Thursday, September 20, 2012
Thoughtful Thursday-New Rules
Last year I marked a zero year—60—with the decision to open myself to whatever experiences came my way and start the new decade with an embrace of openness. Most of year sixty was intensely busy with a lot of different projects. I am happy I did every one of them but as spring ended, I concluded that I need to be more selective and think things through before I get involved.
Two things that contributed to this decision were the calendar book I got to keep track of how I spend my time and cleaning the studio. The calendar book was a real eye-opener. Things that I thought would take, or recollected as taking, an hour or two would turn out be four, or six, or eight. Most of these things were not art-making but related—photographing work, making packaging for the traveling Spirit Books. When I sorted through old files and boxes in the studio, I was surprised by the incredible amount of care and attention I put into every idea I have. If I am going to pour myself into everything I undertake, and I want to keep that, I need to be more selective in what I chose. I want to do the censoring and control on the front end and then let myself immerse fully and freely once I start.
Last May I bought myself a beautiful watch to remind myself of the value of time. The plan was if I were asked to get involved with anything, I would look at my watch and then say no, or I'll get back to you. It seemed to be working. I had a big moment this summer when I said no to the fourth grade teacher about a project for next year's literary festival. Okay, I did offer to talk to her and share any information that would be useful to her but I said no to actually working on something. As summer drew to a close, I found myself initiating projects on my own that I then determined I needed to withdraw from. It was awkward and painful. I realized I needed to be saved not from others but from myself.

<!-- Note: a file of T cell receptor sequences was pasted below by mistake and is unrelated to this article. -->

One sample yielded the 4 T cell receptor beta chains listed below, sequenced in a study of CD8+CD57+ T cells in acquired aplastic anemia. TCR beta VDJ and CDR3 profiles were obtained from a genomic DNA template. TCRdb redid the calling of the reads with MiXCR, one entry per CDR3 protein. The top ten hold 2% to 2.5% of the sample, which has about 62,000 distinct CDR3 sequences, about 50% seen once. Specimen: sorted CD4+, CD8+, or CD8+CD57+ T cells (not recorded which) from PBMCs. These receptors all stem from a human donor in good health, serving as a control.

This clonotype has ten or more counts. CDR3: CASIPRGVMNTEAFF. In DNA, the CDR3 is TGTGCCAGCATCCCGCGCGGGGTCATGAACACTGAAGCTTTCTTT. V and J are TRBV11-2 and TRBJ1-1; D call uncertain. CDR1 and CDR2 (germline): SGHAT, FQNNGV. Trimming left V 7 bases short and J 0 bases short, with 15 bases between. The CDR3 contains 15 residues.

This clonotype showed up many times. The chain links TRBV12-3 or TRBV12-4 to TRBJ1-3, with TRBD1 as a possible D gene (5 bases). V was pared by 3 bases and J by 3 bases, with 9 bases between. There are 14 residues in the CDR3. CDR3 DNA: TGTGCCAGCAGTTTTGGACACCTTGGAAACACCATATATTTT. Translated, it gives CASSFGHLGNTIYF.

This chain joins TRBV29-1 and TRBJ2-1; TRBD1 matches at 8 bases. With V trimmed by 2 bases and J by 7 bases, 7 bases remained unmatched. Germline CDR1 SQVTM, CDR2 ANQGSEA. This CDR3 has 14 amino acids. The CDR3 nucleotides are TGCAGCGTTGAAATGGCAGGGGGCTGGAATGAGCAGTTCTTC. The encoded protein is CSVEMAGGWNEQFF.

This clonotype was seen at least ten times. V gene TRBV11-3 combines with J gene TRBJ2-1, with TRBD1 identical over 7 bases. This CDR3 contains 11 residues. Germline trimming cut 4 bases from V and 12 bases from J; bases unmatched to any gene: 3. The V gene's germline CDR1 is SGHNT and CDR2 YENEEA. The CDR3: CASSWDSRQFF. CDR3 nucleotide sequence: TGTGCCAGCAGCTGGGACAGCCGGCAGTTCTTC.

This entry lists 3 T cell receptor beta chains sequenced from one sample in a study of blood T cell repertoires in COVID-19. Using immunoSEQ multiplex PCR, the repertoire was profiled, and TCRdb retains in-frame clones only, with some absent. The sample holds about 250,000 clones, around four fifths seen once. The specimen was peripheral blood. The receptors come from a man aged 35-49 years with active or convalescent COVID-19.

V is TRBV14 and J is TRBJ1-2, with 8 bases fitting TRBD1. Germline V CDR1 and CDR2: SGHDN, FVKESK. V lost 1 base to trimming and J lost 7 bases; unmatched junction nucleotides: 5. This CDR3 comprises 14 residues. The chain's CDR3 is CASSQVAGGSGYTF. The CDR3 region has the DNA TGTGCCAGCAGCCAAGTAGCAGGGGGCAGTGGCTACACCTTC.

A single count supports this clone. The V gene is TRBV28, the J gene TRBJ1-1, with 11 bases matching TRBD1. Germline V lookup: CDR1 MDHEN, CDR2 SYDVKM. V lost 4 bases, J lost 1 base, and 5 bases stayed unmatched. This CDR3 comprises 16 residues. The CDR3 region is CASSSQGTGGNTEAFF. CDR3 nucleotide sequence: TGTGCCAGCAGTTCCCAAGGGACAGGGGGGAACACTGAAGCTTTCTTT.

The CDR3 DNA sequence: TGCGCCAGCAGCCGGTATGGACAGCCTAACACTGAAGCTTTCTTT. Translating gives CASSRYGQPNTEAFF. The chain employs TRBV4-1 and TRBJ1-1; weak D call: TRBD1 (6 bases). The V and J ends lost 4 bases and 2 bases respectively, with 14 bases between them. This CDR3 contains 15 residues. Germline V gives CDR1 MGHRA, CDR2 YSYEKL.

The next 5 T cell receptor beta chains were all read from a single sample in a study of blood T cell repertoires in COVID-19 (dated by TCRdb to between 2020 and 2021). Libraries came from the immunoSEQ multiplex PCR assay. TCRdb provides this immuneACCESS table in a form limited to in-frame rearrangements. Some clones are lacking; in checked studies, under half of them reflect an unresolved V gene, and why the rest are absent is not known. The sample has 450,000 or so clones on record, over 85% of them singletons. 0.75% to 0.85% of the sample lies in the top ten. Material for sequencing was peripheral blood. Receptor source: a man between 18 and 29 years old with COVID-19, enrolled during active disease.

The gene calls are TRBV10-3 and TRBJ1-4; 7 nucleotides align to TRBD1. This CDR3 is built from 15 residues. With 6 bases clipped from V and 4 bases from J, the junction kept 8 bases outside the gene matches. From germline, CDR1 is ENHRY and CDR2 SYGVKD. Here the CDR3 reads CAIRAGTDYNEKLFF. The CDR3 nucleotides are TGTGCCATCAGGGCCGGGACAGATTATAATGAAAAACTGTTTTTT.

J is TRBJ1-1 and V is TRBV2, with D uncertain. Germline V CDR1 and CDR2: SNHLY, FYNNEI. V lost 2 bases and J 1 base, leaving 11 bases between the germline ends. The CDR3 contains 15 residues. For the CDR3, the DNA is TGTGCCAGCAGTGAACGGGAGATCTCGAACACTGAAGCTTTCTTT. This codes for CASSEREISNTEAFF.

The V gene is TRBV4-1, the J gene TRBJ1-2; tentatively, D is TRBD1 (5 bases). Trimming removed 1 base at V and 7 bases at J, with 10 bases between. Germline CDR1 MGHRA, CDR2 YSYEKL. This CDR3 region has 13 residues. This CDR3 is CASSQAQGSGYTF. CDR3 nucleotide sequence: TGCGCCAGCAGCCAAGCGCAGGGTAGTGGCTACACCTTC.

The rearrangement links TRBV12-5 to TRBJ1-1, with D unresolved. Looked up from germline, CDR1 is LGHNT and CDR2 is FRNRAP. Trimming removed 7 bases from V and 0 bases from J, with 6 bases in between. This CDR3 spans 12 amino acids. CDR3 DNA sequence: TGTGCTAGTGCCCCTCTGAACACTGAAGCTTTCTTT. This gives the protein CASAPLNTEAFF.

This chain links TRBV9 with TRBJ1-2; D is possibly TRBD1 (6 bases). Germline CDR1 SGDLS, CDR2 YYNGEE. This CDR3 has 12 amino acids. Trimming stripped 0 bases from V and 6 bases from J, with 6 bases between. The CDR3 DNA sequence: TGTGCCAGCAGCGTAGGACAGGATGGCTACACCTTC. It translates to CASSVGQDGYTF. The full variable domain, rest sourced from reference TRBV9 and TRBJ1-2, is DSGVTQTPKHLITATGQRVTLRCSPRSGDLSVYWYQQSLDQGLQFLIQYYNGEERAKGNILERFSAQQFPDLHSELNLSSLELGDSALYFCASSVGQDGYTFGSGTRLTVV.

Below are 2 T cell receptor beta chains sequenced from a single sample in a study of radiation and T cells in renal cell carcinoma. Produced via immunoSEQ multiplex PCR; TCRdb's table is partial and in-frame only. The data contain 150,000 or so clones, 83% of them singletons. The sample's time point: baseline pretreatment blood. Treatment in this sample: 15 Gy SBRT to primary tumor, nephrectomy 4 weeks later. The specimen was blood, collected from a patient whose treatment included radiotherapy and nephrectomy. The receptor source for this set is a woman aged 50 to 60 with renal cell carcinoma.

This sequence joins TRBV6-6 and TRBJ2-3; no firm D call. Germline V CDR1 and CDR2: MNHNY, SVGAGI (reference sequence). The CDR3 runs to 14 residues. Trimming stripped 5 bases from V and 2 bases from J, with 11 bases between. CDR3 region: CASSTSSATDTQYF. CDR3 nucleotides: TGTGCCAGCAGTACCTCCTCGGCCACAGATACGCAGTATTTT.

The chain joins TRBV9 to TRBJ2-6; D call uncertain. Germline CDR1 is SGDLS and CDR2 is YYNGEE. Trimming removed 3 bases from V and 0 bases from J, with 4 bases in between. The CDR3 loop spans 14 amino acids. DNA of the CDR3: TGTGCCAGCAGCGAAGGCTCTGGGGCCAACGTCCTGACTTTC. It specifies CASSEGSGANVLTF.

Here are my new rules. Everything I undertake must do at least one of the following four things, and more than one would be great.
1. Help my work to grow and develop
This one is about saying yes rather than no, giving myself the time and permission to do whatever I need, including reading, walking, just being. I need to respect the time that feeds the mind and soul as well as the studio time.
2. Advance my career
If I am going to care about how my work gets out into the world, and I find that I do, I need to be more practical. I need to analyze the possibilities and set some goals. My message to myself: either stop worrying about it, or do something about it.
3. Make money
I want to be paid well for the work I do. I am not concerned about making money from my art. My income has always come from other sources. For over twenty years, it was teaching bookmaking workshops in schools. I continue to work to share my passion for making books through teaching and speaking but it is harder to do without the captive audience that exists in schools. My husband is supportive in all ways but I am not comfortable being as minor a contributor to the family income as I have become.
4. Bring me joy
This seems pretty obvious but what I have realized is that I need to think whatever the idea or project is completely through and determine how much of it is joyful and how much is not. Initial appearances can be deceptive.
As I contemplate year 61, I want it to be a year of focus and balance, to stay open but be discriminating, to look widely but with intention. Wish me luck.